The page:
There are three worrisome dates for Cooper Tire & Rubber (NYSE:CTB). The first is December 31, 2013. When the ball drops on 2013, it also drops on Apollo's merger agreement with Cooper as well as the deal's financing commitments. Neither Apollo nor Apollo's banks have any incentives or duties to extend the drop dead date.
Before the deal dies, there are two earlier dates worth watching. In just over two weeks from today, Cooper will need to deliver new financials to the banks, which will probably be impossible unless they can quickly resolve their problems at their Chinese subsidiary. Given that they have already made generous offers and had those offers rejected, there is little hope for such a resolution.
But the Chinese insurrection is not only problematic for the deal's debt financing. What else? Cooper needs to be able to issue a 10-Q in order to stay in compliance with the SEC. Early next month, it may become increasingly unlikely that they will be able to do so. They will have only sixty days before they could be delisted from the NYSE.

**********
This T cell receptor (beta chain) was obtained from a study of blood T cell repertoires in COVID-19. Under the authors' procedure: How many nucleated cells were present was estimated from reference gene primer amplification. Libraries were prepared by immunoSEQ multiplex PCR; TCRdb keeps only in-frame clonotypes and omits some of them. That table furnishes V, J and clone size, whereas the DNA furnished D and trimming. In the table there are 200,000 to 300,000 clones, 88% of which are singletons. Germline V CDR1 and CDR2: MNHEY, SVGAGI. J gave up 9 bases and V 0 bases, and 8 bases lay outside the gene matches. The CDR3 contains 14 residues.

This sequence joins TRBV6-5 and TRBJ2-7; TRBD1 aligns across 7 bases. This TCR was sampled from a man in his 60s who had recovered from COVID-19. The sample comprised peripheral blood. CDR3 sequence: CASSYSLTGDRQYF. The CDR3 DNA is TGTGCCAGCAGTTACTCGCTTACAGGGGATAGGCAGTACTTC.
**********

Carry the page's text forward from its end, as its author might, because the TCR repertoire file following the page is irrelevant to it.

When does the ball drop on Cooper? New Year's Eve, at the very latest. However, like the many stores that put up Christmas decorations earlier and earlier each year, it is possible that the ball will drop before Thanksgiving. What should they do next? Many things that they are unlikely to do: settle with Apollo, use whatever payment they can negotiate as well as any financing that they can raise for a public recapitalization, settle with their Chinese JV partner, and work towards reestablishing their flagging competitiveness.